FACT CHECK: Does This Video Show Footage From Inside A Plane Moments Before It Crashed In China?

Hannah Hudnall | Fact Check Reporter

A video shared on Twitter allegedly shows footage from inside a Boeing 737 plane moments before it crashed in southern China.

Verdict: False

The video is a digital simulation of an Ethiopian crash in 2019. It has nothing to do with the recent crash in China.

Fact Check: 

A China Eastern Airlines Boeing 737-800 passenger plane carrying 132 passengers crashed into a hillside in the Guangxi region of China on Monday, according to BBC News. Rescue teams have not found any sign of survivors, and the cause of the crash is still under investigation, the outlet reported.

A video shared to Twitter, which has garnered over 300 retweets, appears to show a video from inside a plane plummeting toward the ground. Screaming can be heard throughout the 10-second video, “A Boeing 737 just crashed in southern China,” reads the tweet’s caption. “This was one of the last moment recorded on the plane. maybe the only moment. Viewers’ discretion advised.”

A reverse image search revealed the clip was originally shared on YouTube in March 2019 by user Bull Bosphorous with the title “Ethiopia Plane Crash, Ethiopia Airlines B737 MAX Crashes After Takeoff, Addis Ababa Airport [XP11].” The video was created using X-Plane 11, an online flight simulator, according to the title. (RELATED: Does This Photo Show A Russian SU-34 Shot Down Over Kyiv?)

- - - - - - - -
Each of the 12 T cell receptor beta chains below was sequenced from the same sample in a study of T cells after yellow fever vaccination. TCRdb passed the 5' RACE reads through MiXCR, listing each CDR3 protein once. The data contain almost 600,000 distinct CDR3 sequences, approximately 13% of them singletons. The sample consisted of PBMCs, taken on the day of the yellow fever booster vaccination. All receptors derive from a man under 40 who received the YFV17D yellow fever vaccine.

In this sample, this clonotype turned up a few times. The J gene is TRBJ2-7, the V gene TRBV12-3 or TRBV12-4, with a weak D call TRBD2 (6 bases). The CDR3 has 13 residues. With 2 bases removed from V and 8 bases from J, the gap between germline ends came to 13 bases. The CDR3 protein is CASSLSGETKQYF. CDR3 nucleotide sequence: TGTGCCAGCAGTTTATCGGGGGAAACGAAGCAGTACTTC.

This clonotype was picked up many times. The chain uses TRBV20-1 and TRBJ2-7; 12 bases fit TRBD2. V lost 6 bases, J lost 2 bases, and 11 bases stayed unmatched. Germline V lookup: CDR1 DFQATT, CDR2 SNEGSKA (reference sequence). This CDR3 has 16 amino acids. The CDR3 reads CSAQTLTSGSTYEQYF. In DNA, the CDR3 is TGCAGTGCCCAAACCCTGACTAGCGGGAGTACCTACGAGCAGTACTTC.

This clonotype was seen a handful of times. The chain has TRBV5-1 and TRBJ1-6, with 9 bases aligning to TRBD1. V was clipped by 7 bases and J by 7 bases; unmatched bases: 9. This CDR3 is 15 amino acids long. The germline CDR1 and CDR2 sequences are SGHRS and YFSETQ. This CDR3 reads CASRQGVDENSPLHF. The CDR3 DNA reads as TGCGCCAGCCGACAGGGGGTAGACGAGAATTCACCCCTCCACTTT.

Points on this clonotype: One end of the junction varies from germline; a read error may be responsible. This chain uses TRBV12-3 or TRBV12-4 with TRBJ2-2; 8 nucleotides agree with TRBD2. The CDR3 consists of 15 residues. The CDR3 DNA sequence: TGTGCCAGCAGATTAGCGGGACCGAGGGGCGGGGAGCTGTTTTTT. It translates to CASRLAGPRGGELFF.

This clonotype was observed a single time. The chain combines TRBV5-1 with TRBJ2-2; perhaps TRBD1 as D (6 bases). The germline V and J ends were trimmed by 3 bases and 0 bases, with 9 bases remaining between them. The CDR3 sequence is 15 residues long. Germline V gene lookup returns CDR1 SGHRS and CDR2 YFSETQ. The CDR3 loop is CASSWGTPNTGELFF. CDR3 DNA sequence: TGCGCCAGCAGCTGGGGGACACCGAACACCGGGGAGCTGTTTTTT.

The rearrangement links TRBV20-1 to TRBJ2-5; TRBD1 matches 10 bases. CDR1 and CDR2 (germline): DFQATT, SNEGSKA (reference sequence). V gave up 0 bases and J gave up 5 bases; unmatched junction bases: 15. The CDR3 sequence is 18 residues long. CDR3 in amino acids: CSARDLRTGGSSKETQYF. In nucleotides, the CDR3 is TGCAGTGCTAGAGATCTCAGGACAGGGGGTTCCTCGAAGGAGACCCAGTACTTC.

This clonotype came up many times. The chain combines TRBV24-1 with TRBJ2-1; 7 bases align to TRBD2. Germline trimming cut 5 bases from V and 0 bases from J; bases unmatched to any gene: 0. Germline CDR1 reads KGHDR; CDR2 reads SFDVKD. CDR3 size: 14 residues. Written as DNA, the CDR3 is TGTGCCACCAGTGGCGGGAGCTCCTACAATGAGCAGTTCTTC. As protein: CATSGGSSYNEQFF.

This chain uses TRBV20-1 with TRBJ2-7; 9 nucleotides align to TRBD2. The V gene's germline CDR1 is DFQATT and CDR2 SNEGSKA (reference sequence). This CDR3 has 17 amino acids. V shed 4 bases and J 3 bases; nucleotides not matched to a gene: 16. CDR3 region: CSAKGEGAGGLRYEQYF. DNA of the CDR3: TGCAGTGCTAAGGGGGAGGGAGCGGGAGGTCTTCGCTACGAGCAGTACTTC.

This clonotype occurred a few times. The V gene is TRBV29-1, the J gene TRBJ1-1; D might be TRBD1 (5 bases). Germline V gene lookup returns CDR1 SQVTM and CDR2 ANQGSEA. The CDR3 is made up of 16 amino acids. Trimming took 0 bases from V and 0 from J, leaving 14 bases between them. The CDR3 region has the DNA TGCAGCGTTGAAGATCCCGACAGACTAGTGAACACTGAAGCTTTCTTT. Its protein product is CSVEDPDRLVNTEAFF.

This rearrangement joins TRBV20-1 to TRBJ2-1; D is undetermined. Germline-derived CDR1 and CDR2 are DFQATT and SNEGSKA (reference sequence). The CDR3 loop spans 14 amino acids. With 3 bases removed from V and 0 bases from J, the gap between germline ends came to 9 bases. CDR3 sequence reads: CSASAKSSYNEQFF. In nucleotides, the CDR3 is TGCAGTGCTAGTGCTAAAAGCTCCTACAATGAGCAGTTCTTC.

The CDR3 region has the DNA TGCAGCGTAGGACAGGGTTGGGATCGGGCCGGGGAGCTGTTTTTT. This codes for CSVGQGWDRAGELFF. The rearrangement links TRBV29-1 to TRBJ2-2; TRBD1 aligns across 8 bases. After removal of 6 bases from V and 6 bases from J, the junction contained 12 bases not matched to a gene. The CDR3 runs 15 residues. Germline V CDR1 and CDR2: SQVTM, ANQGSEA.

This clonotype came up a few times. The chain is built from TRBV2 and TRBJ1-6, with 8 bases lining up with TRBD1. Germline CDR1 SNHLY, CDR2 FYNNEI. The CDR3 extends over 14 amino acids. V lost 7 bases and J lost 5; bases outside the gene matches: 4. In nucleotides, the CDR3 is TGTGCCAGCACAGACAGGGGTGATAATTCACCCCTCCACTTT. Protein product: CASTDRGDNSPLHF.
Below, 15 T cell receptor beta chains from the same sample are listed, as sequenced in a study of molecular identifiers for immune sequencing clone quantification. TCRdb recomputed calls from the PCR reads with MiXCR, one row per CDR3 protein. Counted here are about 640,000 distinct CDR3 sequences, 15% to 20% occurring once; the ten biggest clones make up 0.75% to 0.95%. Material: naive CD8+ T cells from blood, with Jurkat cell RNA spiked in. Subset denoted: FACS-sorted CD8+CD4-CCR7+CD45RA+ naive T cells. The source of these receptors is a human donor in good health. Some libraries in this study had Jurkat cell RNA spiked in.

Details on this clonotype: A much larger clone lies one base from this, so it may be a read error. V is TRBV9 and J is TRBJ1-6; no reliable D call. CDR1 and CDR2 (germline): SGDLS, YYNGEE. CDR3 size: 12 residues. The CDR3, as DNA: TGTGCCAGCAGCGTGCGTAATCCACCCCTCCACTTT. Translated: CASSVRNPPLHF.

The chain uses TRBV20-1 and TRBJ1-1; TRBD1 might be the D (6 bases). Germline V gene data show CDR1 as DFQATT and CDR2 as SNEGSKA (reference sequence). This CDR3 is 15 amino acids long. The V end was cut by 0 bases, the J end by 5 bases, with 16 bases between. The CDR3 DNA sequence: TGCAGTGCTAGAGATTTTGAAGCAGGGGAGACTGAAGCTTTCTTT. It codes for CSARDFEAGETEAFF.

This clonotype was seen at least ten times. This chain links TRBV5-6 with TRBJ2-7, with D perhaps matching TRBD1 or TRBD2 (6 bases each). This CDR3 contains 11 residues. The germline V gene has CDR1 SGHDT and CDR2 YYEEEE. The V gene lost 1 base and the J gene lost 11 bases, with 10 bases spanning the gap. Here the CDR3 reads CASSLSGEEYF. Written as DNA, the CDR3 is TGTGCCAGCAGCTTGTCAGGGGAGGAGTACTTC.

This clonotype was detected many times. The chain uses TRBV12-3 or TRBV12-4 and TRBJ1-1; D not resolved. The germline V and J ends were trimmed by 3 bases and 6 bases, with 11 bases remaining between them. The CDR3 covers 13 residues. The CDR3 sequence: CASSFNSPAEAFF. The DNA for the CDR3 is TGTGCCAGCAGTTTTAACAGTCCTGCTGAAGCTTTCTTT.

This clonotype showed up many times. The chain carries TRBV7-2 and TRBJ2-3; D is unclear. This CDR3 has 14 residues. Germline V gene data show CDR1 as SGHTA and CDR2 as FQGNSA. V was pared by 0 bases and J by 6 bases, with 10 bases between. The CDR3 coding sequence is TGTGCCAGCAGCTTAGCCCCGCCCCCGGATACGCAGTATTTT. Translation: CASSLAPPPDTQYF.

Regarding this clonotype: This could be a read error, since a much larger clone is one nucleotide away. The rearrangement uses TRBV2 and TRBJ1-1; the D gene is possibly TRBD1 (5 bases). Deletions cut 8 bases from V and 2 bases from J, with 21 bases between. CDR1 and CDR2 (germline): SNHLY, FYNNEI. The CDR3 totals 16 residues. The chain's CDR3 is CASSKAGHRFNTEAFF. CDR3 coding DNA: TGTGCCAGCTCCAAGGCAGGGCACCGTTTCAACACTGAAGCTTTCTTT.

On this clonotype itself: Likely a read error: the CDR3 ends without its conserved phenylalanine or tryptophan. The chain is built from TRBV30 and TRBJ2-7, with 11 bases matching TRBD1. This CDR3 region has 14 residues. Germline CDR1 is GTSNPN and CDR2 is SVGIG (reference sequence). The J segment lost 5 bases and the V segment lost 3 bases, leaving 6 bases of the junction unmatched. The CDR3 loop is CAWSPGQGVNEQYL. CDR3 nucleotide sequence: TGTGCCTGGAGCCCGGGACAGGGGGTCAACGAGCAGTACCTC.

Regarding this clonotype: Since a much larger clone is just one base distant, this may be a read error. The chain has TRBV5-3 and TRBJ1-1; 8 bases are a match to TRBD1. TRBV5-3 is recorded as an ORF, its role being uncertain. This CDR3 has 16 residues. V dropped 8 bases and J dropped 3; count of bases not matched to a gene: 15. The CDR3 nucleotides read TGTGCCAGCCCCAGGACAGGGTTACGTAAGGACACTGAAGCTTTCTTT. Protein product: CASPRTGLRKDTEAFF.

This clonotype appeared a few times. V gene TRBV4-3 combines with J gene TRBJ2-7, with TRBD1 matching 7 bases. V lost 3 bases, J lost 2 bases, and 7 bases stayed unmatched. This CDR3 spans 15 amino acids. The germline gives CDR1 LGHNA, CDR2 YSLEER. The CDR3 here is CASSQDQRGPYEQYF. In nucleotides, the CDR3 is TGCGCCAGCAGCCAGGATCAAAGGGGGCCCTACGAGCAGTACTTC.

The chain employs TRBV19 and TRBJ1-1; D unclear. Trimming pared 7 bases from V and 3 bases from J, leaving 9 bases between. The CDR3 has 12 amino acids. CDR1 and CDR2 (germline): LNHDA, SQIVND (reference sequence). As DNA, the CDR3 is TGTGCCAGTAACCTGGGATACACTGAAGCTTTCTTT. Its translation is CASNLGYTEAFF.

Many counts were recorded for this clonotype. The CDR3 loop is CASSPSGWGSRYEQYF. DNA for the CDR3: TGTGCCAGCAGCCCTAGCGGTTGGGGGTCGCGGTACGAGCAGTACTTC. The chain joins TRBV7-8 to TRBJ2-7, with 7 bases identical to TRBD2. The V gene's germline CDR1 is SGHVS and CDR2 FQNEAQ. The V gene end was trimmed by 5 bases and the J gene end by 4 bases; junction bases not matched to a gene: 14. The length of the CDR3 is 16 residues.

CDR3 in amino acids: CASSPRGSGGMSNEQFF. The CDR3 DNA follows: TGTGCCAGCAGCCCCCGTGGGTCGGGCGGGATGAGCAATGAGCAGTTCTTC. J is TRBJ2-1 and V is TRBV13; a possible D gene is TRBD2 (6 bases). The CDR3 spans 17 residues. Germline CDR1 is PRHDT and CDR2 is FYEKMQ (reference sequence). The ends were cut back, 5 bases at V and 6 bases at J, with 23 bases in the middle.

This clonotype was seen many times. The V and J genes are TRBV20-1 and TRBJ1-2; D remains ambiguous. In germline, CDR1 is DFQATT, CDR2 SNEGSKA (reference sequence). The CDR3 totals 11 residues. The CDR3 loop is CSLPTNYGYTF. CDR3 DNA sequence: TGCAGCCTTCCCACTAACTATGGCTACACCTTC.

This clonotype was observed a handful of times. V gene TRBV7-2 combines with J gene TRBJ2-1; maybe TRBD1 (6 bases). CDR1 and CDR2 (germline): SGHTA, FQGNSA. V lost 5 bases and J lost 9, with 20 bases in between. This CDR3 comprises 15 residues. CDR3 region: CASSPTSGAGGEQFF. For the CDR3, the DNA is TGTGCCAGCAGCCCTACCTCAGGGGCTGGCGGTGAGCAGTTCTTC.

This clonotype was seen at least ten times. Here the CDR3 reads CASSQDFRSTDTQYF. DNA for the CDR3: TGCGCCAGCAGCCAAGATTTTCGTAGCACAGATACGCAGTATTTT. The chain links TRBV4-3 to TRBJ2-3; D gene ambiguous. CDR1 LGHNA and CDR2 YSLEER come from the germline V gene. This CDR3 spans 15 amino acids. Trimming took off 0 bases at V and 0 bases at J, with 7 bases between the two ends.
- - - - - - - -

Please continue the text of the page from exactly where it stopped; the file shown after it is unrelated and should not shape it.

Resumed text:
The user, who regularly publishes simulation videos, provided the following disclaimer in the video’s description: “THIS IS NOT EXACTLY WHAT HAPPENED, THIS IS ONLY A SIMULATED FLIGHT CRASH FOR ETHIOPIAN AIRLINES FLIGHT ET302.” Another video from the channel depicting a simulation of the Chinese plane crash does not feature the purported clip.

On March 10, 2019, an Ethiopian Airlines Boeing 737 Max crashed on its way to Nairobi, killing all 149 passengers and eight crew, according to AFP. The crash was reportedly caused by faulty sensor software giving the aircraft incorrect data, causing the plane to stall, NPR reported.

Actual footage of the Boeing 737 crash in China has been published by numerous outlets including The Wall Street Journal, USA Today and Bloomberg.

Hannah Hudnall

Fact Check Reporter

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